• the effects of carbohydrate overload on the amine production by hindgut bacteria (results shown in FIG. 2)

When incubated with cornstarch or inulin (commercially available fructan) the pH fell significantly in the model system over a 24 hour period, compared with a control that was incubated without added carbohydrate (see FIG. 1). Amine production was also measured over the same timescale in the in vitro model system, where cecal contents were incubated with cornstarch, inulin or without added carbohydrate. At the end of a 24 hour period there was significantly greater concentrations of the caecal-derived amines phenylethylamine, isoamylamine, putriscine and cadaverine in the culture vessel (see FIG. 2) when the incubation included a carbohydrate source compared to the control.

pH Changes in Model Equine Hindgut (FIG. 1)

Effects of carbohydrate overload on pH of equine cecal contents incubated anaerobically in vitro. Cecal contents were divided into aliquots and incubated for 24 h with the inclusion of either inulin (1 g/100 mL; corn starch (1 g/100 mL; ▴) or without added carbohydrate (control; ▪). Each value set out in FIG. 1 represents the mean±s.e.m. of estimates taken from 10 separate experiments.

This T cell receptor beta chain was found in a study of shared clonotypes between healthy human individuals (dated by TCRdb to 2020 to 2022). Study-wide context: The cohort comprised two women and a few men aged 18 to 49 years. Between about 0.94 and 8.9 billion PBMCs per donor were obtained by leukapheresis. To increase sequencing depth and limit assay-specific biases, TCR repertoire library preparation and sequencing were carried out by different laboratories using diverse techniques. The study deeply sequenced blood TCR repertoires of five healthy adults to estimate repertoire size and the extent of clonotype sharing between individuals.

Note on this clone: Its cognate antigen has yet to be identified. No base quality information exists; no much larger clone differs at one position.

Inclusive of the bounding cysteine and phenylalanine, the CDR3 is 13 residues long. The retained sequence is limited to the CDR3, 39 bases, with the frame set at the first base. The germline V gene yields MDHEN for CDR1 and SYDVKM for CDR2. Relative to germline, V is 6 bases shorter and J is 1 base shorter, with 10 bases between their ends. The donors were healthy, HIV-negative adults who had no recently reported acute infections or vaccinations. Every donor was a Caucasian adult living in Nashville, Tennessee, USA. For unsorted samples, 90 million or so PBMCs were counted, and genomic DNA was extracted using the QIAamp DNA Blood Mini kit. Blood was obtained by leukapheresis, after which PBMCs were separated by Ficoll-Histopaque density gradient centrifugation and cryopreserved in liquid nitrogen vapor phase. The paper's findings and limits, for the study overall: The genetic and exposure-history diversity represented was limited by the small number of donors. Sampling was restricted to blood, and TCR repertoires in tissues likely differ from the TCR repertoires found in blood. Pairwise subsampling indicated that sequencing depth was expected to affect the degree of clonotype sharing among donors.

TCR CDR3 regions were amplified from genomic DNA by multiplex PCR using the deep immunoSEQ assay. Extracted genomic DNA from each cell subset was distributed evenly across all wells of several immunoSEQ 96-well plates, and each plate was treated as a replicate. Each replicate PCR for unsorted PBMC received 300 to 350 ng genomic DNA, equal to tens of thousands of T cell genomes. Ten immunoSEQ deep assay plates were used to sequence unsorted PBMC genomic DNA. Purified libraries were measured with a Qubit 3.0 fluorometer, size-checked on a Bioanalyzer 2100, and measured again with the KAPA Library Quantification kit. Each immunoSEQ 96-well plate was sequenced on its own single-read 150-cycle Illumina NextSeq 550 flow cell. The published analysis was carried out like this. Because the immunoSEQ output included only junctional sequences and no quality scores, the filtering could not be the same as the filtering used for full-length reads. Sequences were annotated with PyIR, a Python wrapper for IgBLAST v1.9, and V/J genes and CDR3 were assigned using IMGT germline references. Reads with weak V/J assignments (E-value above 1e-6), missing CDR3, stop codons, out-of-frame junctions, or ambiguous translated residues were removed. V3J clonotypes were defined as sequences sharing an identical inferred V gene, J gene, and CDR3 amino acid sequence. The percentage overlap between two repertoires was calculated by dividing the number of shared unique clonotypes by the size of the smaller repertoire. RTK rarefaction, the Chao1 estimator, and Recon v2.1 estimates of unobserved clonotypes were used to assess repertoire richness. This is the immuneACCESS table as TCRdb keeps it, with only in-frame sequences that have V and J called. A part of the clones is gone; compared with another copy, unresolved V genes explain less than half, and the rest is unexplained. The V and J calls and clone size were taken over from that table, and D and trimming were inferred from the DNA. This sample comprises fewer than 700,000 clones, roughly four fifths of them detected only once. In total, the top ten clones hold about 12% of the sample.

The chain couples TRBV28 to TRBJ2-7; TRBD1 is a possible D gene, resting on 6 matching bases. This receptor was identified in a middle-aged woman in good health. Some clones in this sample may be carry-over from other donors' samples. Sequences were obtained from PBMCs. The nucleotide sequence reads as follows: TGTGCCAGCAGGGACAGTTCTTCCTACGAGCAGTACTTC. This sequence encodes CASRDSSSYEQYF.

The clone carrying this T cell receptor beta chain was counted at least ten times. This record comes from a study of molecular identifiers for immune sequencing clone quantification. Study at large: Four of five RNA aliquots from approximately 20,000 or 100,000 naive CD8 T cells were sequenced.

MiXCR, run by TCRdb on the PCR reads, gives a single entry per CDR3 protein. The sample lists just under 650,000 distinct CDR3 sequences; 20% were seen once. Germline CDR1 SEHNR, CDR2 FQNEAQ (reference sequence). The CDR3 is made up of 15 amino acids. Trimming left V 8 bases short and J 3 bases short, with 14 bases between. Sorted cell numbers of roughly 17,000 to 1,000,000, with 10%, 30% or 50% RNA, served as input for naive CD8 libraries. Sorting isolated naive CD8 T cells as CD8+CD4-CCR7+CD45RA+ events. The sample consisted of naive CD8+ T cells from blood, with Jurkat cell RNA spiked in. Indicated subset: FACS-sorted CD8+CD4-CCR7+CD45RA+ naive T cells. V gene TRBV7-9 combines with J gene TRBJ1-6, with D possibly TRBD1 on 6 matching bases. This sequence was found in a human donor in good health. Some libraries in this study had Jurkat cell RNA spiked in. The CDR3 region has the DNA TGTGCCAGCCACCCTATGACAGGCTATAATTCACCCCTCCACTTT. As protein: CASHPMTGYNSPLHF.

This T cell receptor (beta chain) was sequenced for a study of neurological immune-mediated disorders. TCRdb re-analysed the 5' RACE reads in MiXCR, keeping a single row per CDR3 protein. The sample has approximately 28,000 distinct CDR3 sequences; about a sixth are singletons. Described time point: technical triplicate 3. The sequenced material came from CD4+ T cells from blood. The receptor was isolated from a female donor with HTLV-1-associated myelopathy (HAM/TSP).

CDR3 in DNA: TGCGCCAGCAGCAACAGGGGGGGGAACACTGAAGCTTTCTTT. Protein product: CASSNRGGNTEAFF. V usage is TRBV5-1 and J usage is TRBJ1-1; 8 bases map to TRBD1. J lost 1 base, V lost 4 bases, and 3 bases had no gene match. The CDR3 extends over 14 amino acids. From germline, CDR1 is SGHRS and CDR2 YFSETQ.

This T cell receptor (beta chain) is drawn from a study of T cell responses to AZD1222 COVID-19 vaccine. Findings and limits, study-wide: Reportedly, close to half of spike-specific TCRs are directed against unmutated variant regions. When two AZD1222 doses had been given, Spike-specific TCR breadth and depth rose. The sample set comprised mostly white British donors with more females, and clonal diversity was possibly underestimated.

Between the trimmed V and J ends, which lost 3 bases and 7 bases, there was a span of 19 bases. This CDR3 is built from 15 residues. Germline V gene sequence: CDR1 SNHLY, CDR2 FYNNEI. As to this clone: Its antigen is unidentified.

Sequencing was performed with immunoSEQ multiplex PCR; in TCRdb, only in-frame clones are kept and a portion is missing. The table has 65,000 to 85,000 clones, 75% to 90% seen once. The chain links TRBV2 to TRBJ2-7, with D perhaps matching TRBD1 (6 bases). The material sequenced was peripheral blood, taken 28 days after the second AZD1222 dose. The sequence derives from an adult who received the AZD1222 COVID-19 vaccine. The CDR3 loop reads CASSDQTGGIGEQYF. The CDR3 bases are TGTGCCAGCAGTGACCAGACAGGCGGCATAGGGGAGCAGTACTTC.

* indicates significant difference compared with control values, twoway repeated measures analysis of variance with Bonferroni's post hoc test.

Amine Production in an Equine Hindgut Model (FIG. 2)

Effects of carbohydrate overload on amine concentrations in equine cecal contents incubated anaerobically in vitro. The concentrations of (a) phenylethylamine, (b) isoamylamine, (c) putrescine and (d) cadaverine were measured by high performance liquid chromatography. Cecal contents were divided into aliquots and incubated for 24 h with the inclusion of either inulin (1 g/100 mL; ▾), corn starch (1 g/100 mL; ▴) or without added carbohydrate (control; ▪). Each value set out in FIG. 2 represents the mean±s.e.m. of estimates taken from 4 separate experiments.

* indicates significant difference compared with control values, twoway repeated measures analysis of variance with Bonferroni's post hoc test.

Use of an in vitro model of carbohydrate overload to study the change in populations of caecal streptococci and lactobacilli and to establish whether certain species of these bacteria were capable of producing vasoactive amines from amino acids.